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Treating employees inconsistently by dismissing one but not
dismissing another for the same misconduct can make the dismissal unfair unless
there are good reasons for distinguishing them. Paul v East Surrey District Health Authority established that the
question to be asked is whether the reasons for the differences in treatment
were ‘so irrational that no employer could reasonably have accepted them’.
L was one of four prison officers dismissed for their
involvement in and/or failure to intervene in an assault on a prisoner. One of
the four was reinstated on appeal but the dismissals of the other three,
including L, were upheld. L complained to a tribunal this inconsistent
treatment made his dismissal unfair. The reasons the appeal board gave for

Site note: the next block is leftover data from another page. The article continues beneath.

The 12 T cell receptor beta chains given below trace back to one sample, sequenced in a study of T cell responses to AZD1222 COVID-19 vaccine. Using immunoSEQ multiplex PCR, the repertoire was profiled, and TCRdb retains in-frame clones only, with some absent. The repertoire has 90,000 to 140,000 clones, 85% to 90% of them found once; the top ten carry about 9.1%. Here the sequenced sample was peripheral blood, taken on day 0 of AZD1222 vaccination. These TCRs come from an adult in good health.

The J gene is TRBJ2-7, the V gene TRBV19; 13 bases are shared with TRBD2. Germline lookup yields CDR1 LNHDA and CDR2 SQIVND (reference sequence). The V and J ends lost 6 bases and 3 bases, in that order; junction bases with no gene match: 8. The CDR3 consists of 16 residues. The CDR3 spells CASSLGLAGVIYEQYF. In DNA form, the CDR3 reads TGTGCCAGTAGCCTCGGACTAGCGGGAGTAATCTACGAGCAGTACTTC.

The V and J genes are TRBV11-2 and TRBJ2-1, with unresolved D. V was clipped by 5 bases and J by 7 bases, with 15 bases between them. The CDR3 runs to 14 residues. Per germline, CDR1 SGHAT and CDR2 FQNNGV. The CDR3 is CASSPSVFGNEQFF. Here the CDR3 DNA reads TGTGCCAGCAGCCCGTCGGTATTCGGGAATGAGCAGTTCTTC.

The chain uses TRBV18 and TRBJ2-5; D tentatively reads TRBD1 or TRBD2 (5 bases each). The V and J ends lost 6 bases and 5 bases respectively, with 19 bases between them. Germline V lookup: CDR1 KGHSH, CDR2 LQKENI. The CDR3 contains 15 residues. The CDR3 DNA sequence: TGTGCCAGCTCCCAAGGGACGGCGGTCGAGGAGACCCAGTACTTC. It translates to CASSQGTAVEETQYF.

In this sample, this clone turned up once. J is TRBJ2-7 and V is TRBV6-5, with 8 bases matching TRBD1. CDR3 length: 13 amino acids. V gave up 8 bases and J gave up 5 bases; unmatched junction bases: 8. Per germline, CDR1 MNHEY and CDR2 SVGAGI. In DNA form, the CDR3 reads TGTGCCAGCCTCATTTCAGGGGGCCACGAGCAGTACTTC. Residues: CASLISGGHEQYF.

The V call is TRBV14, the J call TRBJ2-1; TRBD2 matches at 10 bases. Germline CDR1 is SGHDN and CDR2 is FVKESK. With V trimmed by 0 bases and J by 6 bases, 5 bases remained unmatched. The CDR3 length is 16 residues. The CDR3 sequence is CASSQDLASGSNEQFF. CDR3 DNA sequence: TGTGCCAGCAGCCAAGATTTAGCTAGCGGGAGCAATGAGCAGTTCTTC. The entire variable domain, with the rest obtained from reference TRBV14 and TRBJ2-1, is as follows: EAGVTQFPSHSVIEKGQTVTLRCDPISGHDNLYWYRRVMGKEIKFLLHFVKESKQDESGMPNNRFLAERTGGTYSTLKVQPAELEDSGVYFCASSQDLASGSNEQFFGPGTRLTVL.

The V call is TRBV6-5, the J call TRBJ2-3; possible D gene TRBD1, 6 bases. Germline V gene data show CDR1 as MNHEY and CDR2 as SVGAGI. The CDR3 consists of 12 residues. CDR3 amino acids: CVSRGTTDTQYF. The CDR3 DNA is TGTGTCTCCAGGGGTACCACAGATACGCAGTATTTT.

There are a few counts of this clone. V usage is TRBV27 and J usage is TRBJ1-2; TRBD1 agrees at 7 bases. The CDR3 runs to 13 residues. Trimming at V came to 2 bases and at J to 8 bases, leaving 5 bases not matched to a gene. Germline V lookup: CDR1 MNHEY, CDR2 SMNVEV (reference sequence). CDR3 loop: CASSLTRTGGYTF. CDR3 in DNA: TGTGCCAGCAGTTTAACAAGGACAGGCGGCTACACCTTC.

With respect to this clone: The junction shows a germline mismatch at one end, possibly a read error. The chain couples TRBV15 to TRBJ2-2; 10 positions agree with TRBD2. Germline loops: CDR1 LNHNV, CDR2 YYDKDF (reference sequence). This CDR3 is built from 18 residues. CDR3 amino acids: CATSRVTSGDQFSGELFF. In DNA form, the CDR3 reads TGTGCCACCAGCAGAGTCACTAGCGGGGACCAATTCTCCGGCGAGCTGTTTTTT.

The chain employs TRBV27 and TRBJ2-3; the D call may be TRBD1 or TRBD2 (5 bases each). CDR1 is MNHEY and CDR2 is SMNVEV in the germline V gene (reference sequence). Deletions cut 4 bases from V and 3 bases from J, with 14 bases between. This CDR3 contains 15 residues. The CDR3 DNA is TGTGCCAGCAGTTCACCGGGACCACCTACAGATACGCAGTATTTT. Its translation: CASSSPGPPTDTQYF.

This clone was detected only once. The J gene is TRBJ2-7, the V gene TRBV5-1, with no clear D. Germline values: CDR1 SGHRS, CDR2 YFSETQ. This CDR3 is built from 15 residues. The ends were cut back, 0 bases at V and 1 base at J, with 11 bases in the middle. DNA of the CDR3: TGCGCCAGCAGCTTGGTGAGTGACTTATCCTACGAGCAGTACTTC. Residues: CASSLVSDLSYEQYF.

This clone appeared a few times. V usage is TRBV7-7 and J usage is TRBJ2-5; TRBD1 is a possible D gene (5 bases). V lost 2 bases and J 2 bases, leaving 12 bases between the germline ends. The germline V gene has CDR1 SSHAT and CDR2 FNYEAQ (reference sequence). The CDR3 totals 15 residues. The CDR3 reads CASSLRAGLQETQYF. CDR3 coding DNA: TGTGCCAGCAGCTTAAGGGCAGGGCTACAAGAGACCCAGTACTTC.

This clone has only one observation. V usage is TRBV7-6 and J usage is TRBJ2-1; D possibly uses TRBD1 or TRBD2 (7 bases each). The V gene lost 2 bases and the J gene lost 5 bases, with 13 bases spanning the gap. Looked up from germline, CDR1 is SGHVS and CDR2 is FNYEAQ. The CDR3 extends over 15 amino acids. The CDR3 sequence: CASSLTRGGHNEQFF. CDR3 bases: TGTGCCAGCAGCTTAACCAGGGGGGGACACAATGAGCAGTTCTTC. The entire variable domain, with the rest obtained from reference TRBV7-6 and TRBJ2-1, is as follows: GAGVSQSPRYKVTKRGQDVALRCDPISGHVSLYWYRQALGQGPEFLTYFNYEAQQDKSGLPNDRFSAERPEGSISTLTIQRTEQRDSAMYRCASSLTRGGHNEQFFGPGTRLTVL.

reinstating the other officer were that he had been outside the room in which
the assault occurred and may not have seen it; he was working in a location he
rarely worked in with staff and prisoners he had never worked with; he knew
nothing of their working regime; there had been no handover or orientation to
familiarize him with the prison management style of the other three officers.
The EAT held that those were rational and acceptable
reasons for distinguishing L from the officer whose appeal was allowed. The
appeal board was familiar with the working environment and the prison officers’
code of conduct and was therefore in a good position to judge the relative
seriousness of the officer’s failures.